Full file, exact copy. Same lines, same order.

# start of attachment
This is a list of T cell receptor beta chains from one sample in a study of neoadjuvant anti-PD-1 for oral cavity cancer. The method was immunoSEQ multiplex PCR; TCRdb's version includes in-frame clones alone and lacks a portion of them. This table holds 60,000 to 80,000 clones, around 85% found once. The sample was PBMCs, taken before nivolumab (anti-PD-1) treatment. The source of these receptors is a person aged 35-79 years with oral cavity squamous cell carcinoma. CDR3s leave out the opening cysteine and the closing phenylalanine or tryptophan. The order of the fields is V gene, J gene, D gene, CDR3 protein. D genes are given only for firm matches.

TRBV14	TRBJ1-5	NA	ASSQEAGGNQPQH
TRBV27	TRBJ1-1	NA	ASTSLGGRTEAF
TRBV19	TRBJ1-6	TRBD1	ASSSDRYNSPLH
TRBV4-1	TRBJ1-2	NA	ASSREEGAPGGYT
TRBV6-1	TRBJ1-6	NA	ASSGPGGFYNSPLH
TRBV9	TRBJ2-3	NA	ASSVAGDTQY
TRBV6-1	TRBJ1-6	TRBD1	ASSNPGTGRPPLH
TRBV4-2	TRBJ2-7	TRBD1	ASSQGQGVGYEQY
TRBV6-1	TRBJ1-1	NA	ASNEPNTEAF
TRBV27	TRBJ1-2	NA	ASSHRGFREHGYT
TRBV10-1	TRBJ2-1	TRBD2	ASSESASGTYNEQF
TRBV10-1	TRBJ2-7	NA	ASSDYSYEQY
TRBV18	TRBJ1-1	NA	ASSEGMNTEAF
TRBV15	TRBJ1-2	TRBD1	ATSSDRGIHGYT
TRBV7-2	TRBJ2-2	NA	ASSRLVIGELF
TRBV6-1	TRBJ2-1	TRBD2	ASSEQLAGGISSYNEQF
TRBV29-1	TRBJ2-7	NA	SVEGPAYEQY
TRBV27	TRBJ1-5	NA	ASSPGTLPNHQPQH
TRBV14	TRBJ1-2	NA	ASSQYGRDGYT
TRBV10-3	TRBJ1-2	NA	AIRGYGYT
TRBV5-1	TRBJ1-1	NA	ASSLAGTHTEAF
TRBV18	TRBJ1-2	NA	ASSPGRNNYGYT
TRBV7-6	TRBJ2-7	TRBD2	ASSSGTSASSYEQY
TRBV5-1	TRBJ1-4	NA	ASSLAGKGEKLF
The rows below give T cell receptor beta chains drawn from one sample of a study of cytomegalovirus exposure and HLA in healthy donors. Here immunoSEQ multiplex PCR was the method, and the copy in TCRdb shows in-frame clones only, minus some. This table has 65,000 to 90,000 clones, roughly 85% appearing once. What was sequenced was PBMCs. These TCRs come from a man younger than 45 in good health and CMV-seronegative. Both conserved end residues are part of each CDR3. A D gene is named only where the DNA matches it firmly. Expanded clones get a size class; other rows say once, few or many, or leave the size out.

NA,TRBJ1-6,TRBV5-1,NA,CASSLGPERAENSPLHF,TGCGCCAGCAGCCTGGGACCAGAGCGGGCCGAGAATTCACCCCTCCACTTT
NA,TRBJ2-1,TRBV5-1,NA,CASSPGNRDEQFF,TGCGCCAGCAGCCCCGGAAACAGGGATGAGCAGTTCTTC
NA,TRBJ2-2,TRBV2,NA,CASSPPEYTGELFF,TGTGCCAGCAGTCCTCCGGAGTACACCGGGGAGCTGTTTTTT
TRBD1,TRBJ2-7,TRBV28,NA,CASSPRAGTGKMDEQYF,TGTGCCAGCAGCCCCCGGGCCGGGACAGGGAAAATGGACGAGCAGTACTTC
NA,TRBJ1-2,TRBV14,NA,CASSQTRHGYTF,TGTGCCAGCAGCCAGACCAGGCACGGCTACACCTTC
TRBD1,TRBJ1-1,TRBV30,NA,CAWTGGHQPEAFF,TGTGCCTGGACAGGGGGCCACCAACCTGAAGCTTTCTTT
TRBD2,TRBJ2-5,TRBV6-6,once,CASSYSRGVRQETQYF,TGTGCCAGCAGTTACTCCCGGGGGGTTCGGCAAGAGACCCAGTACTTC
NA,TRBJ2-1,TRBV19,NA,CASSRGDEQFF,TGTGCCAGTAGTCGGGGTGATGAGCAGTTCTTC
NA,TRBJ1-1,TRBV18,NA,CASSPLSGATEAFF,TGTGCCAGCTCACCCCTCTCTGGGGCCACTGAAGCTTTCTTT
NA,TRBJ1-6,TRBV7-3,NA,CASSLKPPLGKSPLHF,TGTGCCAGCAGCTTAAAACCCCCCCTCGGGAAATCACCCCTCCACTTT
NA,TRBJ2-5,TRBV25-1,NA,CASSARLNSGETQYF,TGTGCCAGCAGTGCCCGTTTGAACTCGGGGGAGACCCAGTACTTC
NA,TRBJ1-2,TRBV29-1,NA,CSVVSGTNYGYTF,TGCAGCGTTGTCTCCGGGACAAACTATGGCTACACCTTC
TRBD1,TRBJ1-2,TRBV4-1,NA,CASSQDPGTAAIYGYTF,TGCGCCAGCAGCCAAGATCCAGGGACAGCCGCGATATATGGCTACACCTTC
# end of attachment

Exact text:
This is a list of T cell receptor beta chains from one sample in a study of neoadjuvant anti-PD-1 for oral cavity cancer. The method was immunoSEQ multiplex PCR; TCRdb's version includes in-frame clones alone and lacks a portion of them. This table holds 60,000 to 80,000 clones, around 85% found once. The sample was PBMCs, taken before nivolumab (anti-PD-1) treatment. The source of these receptors is a person aged 35-79 years with oral cavity squamous cell carcinoma. CDR3s leave out the opening cysteine and the closing phenylalanine or tryptophan. The order of the fields is V gene, J gene, D gene, CDR3 protein. D genes are given only for firm matches.

TRBV14	TRBJ1-5	NA	ASSQEAGGNQPQH
TRBV27	TRBJ1-1	NA	ASTSLGGRTEAF
TRBV19	TRBJ1-6	TRBD1	ASSSDRYNSPLH
TRBV4-1	TRBJ1-2	NA	ASSREEGAPGGYT
TRBV6-1	TRBJ1-6	NA	ASSGPGGFYNSPLH
TRBV9	TRBJ2-3	NA	ASSVAGDTQY
TRBV6-1	TRBJ1-6	TRBD1	ASSNPGTGRPPLH
TRBV4-2	TRBJ2-7	TRBD1	ASSQGQGVGYEQY
TRBV6-1	TRBJ1-1	NA	ASNEPNTEAF
TRBV27	TRBJ1-2	NA	ASSHRGFREHGYT
TRBV10-1	TRBJ2-1	TRBD2	ASSESASGTYNEQF
TRBV10-1	TRBJ2-7	NA	ASSDYSYEQY
TRBV18	TRBJ1-1	NA	ASSEGMNTEAF
TRBV15	TRBJ1-2	TRBD1	ATSSDRGIHGYT
TRBV7-2	TRBJ2-2	NA	ASSRLVIGELF
TRBV6-1	TRBJ2-1	TRBD2	ASSEQLAGGISSYNEQF
TRBV29-1	TRBJ2-7	NA	SVEGPAYEQY
TRBV27	TRBJ1-5	NA	ASSPGTLPNHQPQH
TRBV14	TRBJ1-2	NA	ASSQYGRDGYT
TRBV10-3	TRBJ1-2	NA	AIRGYGYT
TRBV5-1	TRBJ1-1	NA	ASSLAGTHTEAF
TRBV18	TRBJ1-2	NA	ASSPGRNNYGYT
TRBV7-6	TRBJ2-7	TRBD2	ASSSGTSASSYEQY
TRBV5-1	TRBJ1-4	NA	ASSLAGKGEKLF
The rows below give T cell receptor beta chains drawn from one sample of a study of cytomegalovirus exposure and HLA in healthy donors. Here immunoSEQ multiplex PCR was the method, and the copy in TCRdb shows in-frame clones only, minus some. This table has 65,000 to 90,000 clones, roughly 85% appearing once. What was sequenced was PBMCs. These TCRs come from a man younger than 45 in good health and CMV-seronegative. Both conserved end residues are part of each CDR3. A D gene is named only where the DNA matches it firmly. Expanded clones get a size class; other rows say once, few or many, or leave the size out.

NA,TRBJ1-6,TRBV5-1,NA,CASSLGPERAENSPLHF,TGCGCCAGCAGCCTGGGACCAGAGCGGGCCGAGAATTCACCCCTCCACTTT
NA,TRBJ2-1,TRBV5-1,NA,CASSPGNRDEQFF,TGCGCCAGCAGCCCCGGAAACAGGGATGAGCAGTTCTTC
NA,TRBJ2-2,TRBV2,NA,CASSPPEYTGELFF,TGTGCCAGCAGTCCTCCGGAGTACACCGGGGAGCTGTTTTTT
TRBD1,TRBJ2-7,TRBV28,NA,CASSPRAGTGKMDEQYF,TGTGCCAGCAGCCCCCGGGCCGGGACAGGGAAAATGGACGAGCAGTACTTC
NA,TRBJ1-2,TRBV14,NA,CASSQTRHGYTF,TGTGCCAGCAGCCAGACCAGGCACGGCTACACCTTC
TRBD1,TRBJ1-1,TRBV30,NA,CAWTGGHQPEAFF,TGTGCCTGGACAGGGGGCCACCAACCTGAAGCTTTCTTT
TRBD2,TRBJ2-5,TRBV6-6,once,CASSYSRGVRQETQYF,TGTGCCAGCAGTTACTCCCGGGGGGTTCGGCAAGAGACCCAGTACTTC
NA,TRBJ2-1,TRBV19,NA,CASSRGDEQFF,TGTGCCAGTAGTCGGGGTGATGAGCAGTTCTTC
NA,TRBJ1-1,TRBV18,NA,CASSPLSGATEAFF,TGTGCCAGCTCACCCCTCTCTGGGGCCACTGAAGCTTTCTTT
NA,TRBJ1-6,TRBV7-3,NA,CASSLKPPLGKSPLHF,TGTGCCAGCAGCTTAAAACCCCCCCTCGGGAAATCACCCCTCCACTTT
NA,TRBJ2-5,TRBV25-1,NA,CASSARLNSGETQYF,TGTGCCAGCAGTGCCCGTTTGAACTCGGGGGAGACCCAGTACTTC
NA,TRBJ1-2,TRBV29-1,NA,CSVVSGTNYGYTF,TGCAGCGTTGTCTCCGGGACAAACTATGGCTACACCTTC
TRBD1,TRBJ1-2,TRBV4-1,NA,CASSQDPGTAAIYGYTF,TGCGCCAGCAGCCAAGATCCAGGGACAGCCGCGATATATGGCTACACCTTC